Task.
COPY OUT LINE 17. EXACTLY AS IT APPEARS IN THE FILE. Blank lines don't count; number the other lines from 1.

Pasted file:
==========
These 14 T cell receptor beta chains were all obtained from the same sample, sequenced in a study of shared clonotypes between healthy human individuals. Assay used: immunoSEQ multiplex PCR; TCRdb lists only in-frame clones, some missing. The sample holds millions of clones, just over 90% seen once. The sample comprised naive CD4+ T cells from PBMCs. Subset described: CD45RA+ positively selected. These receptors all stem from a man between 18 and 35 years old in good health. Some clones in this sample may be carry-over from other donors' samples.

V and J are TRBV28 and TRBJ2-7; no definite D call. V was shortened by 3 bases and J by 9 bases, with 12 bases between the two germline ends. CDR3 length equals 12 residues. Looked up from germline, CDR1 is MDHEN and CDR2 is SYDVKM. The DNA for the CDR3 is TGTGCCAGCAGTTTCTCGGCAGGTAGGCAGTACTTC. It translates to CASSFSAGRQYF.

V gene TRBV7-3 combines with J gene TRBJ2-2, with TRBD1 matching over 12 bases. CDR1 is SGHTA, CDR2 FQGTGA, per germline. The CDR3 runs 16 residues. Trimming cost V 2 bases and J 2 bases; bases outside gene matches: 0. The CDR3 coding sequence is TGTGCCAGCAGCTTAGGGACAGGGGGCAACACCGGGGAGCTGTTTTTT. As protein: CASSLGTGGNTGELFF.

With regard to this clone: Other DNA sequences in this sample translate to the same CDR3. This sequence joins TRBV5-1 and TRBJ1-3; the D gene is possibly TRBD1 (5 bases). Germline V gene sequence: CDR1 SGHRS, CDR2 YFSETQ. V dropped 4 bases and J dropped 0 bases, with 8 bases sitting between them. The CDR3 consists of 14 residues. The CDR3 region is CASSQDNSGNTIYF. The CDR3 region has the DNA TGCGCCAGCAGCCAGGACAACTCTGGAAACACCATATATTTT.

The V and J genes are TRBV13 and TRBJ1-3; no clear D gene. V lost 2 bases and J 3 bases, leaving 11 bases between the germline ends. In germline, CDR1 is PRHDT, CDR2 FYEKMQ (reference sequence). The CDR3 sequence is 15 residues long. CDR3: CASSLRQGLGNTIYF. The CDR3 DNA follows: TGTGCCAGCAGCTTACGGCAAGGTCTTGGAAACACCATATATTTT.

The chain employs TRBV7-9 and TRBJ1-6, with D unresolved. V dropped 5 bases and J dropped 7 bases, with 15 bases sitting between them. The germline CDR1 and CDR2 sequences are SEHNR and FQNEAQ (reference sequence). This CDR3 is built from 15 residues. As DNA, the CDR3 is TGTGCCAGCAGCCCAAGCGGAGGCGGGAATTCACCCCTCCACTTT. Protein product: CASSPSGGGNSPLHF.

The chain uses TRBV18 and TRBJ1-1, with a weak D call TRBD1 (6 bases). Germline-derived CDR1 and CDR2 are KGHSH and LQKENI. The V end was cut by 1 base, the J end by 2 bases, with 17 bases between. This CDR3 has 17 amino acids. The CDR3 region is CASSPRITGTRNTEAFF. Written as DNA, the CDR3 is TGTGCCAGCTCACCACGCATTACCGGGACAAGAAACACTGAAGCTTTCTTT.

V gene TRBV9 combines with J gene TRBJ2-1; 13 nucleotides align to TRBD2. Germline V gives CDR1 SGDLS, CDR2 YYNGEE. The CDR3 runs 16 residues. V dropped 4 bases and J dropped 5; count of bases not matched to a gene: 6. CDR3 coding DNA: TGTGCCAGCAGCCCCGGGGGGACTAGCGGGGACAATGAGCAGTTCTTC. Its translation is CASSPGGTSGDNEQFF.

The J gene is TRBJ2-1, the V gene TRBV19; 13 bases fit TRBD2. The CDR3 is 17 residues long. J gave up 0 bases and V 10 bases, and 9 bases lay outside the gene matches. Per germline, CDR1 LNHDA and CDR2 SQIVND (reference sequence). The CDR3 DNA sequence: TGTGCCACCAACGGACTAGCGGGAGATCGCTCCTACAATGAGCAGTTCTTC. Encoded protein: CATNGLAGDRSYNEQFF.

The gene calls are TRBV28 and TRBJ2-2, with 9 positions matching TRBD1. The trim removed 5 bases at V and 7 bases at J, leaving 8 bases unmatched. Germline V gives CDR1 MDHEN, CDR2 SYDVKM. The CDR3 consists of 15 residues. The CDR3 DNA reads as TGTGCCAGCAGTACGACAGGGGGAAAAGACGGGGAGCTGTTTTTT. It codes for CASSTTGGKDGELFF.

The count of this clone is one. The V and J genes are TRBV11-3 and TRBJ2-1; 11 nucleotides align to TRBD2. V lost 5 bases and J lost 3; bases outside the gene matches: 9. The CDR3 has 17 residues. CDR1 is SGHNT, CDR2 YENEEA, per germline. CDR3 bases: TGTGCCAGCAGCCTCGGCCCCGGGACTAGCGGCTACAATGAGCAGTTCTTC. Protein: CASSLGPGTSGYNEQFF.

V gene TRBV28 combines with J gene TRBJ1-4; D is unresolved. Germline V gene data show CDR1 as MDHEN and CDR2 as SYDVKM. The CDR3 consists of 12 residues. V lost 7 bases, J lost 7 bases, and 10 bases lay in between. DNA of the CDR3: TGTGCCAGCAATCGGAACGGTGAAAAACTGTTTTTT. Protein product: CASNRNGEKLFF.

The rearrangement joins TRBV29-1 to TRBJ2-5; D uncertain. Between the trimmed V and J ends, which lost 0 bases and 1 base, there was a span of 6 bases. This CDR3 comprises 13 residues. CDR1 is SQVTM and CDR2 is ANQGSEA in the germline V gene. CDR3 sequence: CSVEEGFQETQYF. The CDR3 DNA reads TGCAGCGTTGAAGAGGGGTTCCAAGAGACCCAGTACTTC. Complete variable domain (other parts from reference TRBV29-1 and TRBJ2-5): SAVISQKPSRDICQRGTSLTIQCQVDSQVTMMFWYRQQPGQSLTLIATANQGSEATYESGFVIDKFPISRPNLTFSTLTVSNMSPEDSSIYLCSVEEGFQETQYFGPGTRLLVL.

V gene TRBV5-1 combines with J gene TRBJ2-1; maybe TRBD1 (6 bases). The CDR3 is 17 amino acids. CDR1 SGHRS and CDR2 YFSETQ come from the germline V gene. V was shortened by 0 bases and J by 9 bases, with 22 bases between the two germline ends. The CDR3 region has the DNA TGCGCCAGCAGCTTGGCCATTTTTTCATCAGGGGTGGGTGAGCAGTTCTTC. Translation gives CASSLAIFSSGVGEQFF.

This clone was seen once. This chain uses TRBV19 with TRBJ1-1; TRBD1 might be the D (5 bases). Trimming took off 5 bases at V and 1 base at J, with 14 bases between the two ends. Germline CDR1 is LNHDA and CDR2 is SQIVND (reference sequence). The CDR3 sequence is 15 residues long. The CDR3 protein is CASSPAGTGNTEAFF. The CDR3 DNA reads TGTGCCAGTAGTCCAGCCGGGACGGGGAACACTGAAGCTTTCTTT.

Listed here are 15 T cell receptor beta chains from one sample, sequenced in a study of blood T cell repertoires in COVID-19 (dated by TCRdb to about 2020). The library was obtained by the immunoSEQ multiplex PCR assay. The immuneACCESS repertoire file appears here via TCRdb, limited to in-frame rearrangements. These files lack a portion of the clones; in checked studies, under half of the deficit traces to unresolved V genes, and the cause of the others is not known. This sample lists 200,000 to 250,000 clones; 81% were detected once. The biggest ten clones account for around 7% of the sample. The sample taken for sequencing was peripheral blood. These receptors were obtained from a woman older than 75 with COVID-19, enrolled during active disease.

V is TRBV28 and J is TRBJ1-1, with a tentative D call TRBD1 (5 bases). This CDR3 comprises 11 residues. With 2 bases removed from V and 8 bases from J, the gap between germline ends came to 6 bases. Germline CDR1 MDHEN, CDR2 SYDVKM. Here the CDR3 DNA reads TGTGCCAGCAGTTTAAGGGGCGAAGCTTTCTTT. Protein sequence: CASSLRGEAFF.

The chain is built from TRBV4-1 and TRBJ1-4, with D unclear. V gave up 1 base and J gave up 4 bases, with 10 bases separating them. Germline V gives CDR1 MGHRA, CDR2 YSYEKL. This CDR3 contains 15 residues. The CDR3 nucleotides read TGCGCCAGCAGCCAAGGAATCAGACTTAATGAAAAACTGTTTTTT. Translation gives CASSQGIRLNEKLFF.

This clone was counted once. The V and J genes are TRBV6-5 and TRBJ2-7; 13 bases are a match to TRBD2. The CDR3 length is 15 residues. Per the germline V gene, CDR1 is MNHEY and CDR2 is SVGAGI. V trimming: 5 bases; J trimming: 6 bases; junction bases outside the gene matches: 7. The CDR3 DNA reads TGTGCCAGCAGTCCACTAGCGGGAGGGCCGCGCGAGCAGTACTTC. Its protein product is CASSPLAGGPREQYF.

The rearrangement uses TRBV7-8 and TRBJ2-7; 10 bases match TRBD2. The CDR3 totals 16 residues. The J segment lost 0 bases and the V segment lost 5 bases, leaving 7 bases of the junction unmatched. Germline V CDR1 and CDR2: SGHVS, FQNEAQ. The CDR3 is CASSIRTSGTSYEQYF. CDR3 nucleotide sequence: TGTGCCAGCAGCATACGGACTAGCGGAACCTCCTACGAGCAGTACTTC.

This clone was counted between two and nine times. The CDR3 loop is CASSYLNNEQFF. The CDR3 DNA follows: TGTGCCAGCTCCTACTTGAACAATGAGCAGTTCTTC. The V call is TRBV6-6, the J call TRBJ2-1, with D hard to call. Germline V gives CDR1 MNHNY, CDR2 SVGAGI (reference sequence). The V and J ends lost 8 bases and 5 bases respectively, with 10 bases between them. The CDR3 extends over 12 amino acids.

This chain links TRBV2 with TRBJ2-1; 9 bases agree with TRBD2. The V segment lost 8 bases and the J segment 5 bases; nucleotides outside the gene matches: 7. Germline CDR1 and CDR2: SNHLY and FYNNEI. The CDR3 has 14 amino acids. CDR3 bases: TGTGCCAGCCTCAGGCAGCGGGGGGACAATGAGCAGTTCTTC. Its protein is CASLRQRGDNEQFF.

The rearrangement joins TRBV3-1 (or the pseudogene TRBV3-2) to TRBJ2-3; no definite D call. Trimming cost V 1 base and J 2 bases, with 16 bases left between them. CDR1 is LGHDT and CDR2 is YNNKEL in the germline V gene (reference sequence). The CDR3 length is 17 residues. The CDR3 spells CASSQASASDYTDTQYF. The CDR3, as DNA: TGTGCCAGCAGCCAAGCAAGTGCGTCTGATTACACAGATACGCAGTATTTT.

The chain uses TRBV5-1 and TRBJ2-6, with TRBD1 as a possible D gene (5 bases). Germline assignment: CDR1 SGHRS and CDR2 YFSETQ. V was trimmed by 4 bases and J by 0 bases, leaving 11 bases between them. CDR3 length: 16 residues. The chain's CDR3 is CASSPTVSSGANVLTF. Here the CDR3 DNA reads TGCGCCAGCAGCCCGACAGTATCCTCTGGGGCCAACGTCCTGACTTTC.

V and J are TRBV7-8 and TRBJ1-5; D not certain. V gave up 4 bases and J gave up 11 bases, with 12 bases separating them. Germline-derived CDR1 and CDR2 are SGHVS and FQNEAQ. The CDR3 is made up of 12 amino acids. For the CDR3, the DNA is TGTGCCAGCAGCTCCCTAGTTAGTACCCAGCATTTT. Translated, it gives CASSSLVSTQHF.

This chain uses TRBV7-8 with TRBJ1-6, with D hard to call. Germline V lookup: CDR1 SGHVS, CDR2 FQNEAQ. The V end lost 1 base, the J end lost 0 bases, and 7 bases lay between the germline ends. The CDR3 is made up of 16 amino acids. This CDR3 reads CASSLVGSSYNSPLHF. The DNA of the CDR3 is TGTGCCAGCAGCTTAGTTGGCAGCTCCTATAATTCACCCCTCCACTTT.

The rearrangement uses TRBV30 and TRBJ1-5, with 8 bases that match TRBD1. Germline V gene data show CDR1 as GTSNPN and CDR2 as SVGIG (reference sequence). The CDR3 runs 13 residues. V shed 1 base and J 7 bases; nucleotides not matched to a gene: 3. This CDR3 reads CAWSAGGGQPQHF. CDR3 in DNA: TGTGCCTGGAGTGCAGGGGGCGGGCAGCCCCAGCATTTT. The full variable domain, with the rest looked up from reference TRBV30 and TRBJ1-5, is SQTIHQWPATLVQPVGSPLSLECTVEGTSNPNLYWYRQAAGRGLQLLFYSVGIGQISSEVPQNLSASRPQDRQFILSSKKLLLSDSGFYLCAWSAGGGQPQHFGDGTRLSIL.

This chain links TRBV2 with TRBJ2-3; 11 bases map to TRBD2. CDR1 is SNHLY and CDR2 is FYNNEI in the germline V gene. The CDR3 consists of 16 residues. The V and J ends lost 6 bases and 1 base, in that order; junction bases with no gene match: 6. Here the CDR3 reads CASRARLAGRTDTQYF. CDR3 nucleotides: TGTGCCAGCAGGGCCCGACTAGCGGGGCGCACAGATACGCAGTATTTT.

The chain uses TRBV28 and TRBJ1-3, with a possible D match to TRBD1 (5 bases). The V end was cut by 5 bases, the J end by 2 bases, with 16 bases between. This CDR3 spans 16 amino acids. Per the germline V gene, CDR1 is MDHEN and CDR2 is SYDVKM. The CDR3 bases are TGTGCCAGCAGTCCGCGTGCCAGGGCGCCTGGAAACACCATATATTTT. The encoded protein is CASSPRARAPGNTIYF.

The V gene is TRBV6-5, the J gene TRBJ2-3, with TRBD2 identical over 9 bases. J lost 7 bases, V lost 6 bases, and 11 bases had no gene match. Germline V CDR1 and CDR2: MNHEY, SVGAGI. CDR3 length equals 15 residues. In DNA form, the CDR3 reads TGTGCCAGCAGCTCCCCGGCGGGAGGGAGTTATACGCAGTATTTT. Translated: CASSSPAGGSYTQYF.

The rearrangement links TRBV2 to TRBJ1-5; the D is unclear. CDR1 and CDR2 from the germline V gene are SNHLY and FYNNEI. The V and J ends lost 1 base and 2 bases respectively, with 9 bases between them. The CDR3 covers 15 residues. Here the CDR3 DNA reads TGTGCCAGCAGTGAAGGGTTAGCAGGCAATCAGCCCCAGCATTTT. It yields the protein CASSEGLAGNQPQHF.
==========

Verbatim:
V is TRBV28 and J is TRBJ1-1, with a tentative D call TRBD1 (5 bases). This CDR3 comprises 11 residues. With 2 bases removed from V and 8 bases from J, the gap between germline ends came to 6 bases. Germline CDR1 MDHEN, CDR2 SYDVKM. Here the CDR3 DNA reads TGTGCCAGCAGTTTAAGGGGCGAAGCTTTCTTT. Protein sequence: CASSLRGEAFF.